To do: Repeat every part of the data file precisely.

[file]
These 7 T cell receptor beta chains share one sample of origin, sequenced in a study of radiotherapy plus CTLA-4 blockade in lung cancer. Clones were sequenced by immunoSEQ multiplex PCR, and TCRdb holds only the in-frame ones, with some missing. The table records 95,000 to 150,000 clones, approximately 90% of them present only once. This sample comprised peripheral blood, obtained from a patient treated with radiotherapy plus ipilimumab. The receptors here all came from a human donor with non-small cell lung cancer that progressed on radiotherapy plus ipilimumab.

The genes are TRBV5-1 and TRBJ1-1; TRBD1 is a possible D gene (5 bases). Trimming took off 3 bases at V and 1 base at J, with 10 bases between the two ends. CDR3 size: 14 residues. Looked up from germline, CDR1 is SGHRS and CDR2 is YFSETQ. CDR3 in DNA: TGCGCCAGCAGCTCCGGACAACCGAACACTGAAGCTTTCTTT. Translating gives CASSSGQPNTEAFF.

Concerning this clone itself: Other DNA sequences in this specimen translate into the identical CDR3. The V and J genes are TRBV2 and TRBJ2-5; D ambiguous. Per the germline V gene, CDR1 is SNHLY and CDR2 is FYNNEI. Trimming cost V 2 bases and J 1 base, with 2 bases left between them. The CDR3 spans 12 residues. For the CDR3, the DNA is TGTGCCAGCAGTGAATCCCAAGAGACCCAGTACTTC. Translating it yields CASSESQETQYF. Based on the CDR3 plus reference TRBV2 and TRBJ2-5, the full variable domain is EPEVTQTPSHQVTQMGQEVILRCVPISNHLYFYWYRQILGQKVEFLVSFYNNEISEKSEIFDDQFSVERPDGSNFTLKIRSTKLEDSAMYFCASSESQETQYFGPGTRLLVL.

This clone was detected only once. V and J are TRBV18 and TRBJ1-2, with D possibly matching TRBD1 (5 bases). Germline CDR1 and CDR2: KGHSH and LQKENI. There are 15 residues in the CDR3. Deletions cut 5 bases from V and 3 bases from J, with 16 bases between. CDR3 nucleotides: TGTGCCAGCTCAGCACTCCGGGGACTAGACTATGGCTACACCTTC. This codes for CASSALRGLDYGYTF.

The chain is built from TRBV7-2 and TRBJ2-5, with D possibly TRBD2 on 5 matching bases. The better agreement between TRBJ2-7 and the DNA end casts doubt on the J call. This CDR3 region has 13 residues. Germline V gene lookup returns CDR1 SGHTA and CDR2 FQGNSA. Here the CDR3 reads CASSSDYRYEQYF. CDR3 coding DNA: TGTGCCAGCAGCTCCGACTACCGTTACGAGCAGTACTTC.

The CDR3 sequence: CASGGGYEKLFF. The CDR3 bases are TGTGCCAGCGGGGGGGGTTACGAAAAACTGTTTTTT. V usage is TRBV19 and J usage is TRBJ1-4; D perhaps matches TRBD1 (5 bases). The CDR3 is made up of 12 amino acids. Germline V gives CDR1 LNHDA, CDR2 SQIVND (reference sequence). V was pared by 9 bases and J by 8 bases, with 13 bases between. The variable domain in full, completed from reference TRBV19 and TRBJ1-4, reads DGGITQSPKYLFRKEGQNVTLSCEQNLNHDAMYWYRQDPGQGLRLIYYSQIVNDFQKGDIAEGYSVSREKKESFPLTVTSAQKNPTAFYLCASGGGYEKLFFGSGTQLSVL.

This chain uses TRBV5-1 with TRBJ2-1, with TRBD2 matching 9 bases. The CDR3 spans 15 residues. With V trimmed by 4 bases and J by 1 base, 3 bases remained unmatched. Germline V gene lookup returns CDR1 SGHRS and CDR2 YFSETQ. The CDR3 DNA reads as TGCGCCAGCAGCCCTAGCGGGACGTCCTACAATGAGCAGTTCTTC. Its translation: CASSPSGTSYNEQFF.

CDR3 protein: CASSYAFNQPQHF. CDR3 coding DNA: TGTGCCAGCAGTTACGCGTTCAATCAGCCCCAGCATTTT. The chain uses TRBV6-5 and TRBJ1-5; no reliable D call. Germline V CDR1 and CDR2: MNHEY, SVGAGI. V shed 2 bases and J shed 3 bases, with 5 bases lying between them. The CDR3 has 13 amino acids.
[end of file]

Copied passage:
These 7 T cell receptor beta chains share one sample of origin, sequenced in a study of radiotherapy plus CTLA-4 blockade in lung cancer. Clones were sequenced by immunoSEQ multiplex PCR, and TCRdb holds only the in-frame ones, with some missing. The table records 95,000 to 150,000 clones, approximately 90% of them present only once. This sample comprised peripheral blood, obtained from a patient treated with radiotherapy plus ipilimumab. The receptors here all came from a human donor with non-small cell lung cancer that progressed on radiotherapy plus ipilimumab.

The genes are TRBV5-1 and TRBJ1-1; TRBD1 is a possible D gene (5 bases). Trimming took off 3 bases at V and 1 base at J, with 10 bases between the two ends. CDR3 size: 14 residues. Looked up from germline, CDR1 is SGHRS and CDR2 is YFSETQ. CDR3 in DNA: TGCGCCAGCAGCTCCGGACAACCGAACACTGAAGCTTTCTTT. Translating gives CASSSGQPNTEAFF.

Concerning this clone itself: Other DNA sequences in this specimen translate into the identical CDR3. The V and J genes are TRBV2 and TRBJ2-5; D ambiguous. Per the germline V gene, CDR1 is SNHLY and CDR2 is FYNNEI. Trimming cost V 2 bases and J 1 base, with 2 bases left between them. The CDR3 spans 12 residues. For the CDR3, the DNA is TGTGCCAGCAGTGAATCCCAAGAGACCCAGTACTTC. Translating it yields CASSESQETQYF. Based on the CDR3 plus reference TRBV2 and TRBJ2-5, the full variable domain is EPEVTQTPSHQVTQMGQEVILRCVPISNHLYFYWYRQILGQKVEFLVSFYNNEISEKSEIFDDQFSVERPDGSNFTLKIRSTKLEDSAMYFCASSESQETQYFGPGTRLLVL.

This clone was detected only once. V and J are TRBV18 and TRBJ1-2, with D possibly matching TRBD1 (5 bases). Germline CDR1 and CDR2: KGHSH and LQKENI. There are 15 residues in the CDR3. Deletions cut 5 bases from V and 3 bases from J, with 16 bases between. CDR3 nucleotides: TGTGCCAGCTCAGCACTCCGGGGACTAGACTATGGCTACACCTTC. This codes for CASSALRGLDYGYTF.

The chain is built from TRBV7-2 and TRBJ2-5, with D possibly TRBD2 on 5 matching bases. The better agreement between TRBJ2-7 and the DNA end casts doubt on the J call. This CDR3 region has 13 residues. Germline V gene lookup returns CDR1 SGHTA and CDR2 FQGNSA. Here the CDR3 reads CASSSDYRYEQYF. CDR3 coding DNA: TGTGCCAGCAGCTCCGACTACCGTTACGAGCAGTACTTC.

The CDR3 sequence: CASGGGYEKLFF. The CDR3 bases are TGTGCCAGCGGGGGGGGTTACGAAAAACTGTTTTTT. V usage is TRBV19 and J usage is TRBJ1-4; D perhaps matches TRBD1 (5 bases). The CDR3 is made up of 12 amino acids. Germline V gives CDR1 LNHDA, CDR2 SQIVND (reference sequence). V was pared by 9 bases and J by 8 bases, with 13 bases between. The variable domain in full, completed from reference TRBV19 and TRBJ1-4, reads DGGITQSPKYLFRKEGQNVTLSCEQNLNHDAMYWYRQDPGQGLRLIYYSQIVNDFQKGDIAEGYSVSREKKESFPLTVTSAQKNPTAFYLCASGGGYEKLFFGSGTQLSVL.

This chain uses TRBV5-1 with TRBJ2-1, with TRBD2 matching 9 bases. The CDR3 spans 15 residues. With V trimmed by 4 bases and J by 1 base, 3 bases remained unmatched. Germline V gene lookup returns CDR1 SGHRS and CDR2 YFSETQ. The CDR3 DNA reads as TGCGCCAGCAGCCCTAGCGGGACGTCCTACAATGAGCAGTTCTTC. Its translation: CASSPSGTSYNEQFF.

CDR3 protein: CASSYAFNQPQHF. CDR3 coding DNA: TGTGCCAGCAGTTACGCGTTCAATCAGCCCCAGCATTTT. The chain uses TRBV6-5 and TRBJ1-5; no reliable D call. Germline V CDR1 and CDR2: MNHEY, SVGAGI. V shed 2 bases and J shed 3 bases, with 5 bases lying between them. The CDR3 has 13 amino acids.